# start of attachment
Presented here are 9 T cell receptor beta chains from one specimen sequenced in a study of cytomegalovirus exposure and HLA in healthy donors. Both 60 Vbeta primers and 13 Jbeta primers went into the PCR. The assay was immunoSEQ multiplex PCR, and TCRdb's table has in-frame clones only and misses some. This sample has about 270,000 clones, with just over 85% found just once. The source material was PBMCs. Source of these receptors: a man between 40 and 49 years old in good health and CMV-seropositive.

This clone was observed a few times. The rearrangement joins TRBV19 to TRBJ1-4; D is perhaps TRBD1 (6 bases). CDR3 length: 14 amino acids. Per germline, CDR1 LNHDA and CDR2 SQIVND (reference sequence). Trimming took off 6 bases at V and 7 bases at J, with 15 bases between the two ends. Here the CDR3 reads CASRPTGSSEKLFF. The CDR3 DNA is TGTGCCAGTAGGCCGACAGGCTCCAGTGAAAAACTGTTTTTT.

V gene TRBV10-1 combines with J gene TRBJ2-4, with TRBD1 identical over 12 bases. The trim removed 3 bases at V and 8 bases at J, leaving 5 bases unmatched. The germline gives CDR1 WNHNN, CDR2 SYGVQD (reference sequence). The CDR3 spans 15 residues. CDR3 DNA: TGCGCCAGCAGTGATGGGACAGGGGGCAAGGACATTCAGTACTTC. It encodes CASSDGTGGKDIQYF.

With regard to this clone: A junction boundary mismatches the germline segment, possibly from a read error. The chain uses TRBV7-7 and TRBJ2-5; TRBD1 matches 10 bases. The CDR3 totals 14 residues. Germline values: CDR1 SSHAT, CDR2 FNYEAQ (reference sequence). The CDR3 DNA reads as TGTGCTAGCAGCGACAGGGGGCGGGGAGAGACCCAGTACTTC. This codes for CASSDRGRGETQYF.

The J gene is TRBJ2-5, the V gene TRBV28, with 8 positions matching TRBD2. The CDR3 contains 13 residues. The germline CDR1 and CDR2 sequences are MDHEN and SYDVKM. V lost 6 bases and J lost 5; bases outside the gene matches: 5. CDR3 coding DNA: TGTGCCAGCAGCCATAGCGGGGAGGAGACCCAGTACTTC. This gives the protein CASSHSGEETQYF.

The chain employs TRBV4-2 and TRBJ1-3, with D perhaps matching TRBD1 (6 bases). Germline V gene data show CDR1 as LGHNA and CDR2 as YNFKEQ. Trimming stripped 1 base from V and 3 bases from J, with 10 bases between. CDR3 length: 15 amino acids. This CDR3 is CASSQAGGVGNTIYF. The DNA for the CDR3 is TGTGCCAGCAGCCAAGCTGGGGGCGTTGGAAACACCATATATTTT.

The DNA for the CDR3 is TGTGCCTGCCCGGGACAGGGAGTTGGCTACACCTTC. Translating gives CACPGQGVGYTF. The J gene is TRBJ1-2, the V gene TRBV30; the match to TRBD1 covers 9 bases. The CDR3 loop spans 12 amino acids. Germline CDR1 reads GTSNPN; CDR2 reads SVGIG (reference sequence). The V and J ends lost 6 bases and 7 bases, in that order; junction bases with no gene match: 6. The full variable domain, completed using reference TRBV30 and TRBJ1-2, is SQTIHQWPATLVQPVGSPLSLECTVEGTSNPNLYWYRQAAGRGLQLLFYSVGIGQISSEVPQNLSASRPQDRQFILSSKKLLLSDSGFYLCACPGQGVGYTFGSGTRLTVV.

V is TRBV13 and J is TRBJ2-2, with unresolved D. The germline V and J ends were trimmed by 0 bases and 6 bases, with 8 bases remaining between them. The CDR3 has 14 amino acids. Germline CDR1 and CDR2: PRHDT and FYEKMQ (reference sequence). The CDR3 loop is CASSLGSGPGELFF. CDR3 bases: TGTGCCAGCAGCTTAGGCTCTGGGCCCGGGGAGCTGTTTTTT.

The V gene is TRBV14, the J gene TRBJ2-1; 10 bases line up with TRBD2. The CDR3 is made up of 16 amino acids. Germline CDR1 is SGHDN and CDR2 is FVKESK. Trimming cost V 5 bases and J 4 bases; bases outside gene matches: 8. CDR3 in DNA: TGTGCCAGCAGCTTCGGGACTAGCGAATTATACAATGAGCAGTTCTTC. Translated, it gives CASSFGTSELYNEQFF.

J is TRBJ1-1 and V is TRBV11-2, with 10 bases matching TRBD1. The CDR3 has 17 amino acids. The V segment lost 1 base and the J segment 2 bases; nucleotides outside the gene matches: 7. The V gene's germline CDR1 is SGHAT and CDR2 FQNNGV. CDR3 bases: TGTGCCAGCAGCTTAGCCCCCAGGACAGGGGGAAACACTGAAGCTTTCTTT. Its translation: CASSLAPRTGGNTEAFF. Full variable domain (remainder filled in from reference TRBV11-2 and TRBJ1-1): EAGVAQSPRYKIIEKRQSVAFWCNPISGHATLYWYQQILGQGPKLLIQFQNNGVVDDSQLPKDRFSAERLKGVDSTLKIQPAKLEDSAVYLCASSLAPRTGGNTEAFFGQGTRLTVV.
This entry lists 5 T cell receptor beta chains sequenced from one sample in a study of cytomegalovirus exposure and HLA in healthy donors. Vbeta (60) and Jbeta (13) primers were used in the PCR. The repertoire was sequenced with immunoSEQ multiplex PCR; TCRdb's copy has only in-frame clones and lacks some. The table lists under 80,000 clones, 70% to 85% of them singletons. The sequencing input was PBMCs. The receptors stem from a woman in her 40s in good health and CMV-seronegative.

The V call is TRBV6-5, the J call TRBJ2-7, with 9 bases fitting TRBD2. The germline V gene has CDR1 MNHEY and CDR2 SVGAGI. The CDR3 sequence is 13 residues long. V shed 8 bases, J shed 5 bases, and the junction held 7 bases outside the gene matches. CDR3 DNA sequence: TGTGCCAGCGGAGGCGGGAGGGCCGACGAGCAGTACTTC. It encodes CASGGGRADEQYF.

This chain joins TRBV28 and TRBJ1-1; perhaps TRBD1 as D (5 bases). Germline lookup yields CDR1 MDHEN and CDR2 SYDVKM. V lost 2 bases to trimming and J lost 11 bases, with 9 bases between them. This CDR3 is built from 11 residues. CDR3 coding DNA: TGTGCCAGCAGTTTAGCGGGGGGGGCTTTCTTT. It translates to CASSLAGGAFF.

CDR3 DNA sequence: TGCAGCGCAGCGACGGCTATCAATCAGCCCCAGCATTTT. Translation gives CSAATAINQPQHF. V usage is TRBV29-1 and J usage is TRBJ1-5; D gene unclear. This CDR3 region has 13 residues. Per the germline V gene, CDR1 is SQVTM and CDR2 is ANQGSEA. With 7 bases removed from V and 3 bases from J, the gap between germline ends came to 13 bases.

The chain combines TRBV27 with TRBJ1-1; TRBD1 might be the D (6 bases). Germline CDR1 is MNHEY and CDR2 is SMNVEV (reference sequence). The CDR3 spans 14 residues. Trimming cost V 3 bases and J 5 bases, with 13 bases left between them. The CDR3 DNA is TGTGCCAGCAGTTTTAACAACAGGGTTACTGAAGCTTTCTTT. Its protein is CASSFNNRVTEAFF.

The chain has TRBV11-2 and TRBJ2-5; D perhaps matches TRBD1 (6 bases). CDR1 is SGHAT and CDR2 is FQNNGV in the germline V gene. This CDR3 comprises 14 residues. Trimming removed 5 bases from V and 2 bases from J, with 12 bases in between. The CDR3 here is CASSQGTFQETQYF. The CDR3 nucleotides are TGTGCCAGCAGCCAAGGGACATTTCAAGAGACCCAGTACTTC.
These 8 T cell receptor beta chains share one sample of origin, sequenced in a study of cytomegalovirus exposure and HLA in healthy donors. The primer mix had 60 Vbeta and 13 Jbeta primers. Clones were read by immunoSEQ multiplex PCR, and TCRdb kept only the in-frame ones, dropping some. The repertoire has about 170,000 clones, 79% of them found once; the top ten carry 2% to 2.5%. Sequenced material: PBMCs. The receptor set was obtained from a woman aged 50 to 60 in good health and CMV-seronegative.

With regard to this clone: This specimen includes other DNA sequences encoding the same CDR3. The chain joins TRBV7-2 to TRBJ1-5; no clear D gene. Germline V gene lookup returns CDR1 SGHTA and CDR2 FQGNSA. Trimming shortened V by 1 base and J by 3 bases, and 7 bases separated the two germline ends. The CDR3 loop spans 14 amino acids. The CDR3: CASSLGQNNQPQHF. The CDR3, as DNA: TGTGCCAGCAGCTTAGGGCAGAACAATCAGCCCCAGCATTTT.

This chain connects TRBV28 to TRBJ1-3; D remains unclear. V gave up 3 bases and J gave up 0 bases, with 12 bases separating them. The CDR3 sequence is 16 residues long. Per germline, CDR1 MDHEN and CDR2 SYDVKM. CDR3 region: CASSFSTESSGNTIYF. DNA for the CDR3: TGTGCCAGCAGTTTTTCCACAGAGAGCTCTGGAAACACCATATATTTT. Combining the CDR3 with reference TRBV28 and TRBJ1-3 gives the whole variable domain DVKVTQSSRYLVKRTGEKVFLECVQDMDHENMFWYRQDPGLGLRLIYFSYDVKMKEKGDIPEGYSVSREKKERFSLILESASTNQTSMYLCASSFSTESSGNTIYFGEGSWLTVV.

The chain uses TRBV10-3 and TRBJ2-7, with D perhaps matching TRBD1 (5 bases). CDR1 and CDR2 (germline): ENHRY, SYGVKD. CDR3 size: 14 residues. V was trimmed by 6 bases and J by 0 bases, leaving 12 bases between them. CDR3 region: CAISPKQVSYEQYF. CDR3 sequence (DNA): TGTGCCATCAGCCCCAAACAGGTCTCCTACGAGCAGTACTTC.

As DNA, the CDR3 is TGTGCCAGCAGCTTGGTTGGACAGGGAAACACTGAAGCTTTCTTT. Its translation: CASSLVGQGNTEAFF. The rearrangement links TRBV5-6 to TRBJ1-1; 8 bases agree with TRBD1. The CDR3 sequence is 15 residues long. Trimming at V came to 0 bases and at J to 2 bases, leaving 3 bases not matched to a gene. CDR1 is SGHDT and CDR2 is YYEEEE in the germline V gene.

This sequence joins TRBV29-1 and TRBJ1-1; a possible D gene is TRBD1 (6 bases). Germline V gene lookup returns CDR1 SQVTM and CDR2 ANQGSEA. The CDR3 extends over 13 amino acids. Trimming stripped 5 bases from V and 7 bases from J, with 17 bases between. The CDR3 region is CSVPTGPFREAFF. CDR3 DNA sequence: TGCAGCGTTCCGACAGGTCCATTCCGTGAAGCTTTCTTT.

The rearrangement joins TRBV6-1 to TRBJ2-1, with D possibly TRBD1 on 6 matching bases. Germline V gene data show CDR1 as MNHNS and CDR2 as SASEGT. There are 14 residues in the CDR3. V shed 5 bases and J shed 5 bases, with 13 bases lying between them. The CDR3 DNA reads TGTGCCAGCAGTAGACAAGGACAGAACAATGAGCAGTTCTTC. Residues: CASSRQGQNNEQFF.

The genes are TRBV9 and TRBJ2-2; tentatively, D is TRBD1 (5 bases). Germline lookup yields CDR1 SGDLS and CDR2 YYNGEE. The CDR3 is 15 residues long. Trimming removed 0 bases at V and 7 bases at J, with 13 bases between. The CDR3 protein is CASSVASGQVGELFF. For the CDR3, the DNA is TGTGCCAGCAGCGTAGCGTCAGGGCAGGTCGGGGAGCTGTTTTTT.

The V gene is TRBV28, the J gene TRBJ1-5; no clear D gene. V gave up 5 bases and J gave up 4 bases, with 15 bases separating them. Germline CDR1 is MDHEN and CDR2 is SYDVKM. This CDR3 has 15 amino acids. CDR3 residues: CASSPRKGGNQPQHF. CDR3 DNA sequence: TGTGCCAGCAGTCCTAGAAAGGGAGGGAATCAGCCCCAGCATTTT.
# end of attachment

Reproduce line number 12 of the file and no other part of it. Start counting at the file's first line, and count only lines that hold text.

The V call is TRBV6-5, the J call TRBJ2-7, with 9 bases fitting TRBD2. The germline V gene has CDR1 MNHEY and CDR2 SVGAGI. The CDR3 sequence is 13 residues long. V shed 8 bases, J shed 5 bases, and the junction held 7 bases outside the gene matches. CDR3 DNA sequence: TGTGCCAGCGGAGGCGGGAGGGCCGACGAGCAGTACTTC. It encodes CASGGGRADEQYF.